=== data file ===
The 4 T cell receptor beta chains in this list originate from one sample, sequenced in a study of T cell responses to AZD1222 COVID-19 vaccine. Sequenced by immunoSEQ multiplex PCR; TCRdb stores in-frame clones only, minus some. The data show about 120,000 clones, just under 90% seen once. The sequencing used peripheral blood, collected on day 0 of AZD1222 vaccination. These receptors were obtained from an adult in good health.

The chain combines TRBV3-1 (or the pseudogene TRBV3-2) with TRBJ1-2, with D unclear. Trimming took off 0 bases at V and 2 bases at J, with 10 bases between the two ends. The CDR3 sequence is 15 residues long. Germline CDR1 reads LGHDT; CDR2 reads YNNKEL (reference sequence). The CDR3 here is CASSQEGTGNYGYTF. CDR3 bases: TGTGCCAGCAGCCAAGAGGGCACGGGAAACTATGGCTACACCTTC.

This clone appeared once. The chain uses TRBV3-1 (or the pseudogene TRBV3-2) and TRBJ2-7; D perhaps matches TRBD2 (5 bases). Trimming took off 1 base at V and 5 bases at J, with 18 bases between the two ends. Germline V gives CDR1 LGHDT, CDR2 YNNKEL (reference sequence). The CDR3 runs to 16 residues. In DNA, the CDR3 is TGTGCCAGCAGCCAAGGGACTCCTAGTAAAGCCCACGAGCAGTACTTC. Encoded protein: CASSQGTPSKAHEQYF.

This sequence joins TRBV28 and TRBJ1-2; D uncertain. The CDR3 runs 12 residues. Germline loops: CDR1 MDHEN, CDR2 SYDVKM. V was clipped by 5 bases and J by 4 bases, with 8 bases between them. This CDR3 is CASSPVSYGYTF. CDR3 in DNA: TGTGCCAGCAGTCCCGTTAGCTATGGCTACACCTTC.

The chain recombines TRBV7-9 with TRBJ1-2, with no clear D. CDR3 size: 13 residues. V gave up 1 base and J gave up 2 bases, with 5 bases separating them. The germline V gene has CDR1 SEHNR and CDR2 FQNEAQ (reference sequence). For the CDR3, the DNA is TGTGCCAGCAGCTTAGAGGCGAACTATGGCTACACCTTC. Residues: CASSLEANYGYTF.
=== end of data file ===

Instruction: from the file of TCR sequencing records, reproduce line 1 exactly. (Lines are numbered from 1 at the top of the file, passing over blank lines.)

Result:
The 4 T cell receptor beta chains in this list originate from one sample, sequenced in a study of T cell responses to AZD1222 COVID-19 vaccine. Sequenced by immunoSEQ multiplex PCR; TCRdb stores in-frame clones only, minus some. The data show about 120,000 clones, just under 90% seen once. The sequencing used peripheral blood, collected on day 0 of AZD1222 vaccination. These receptors were obtained from an adult in good health.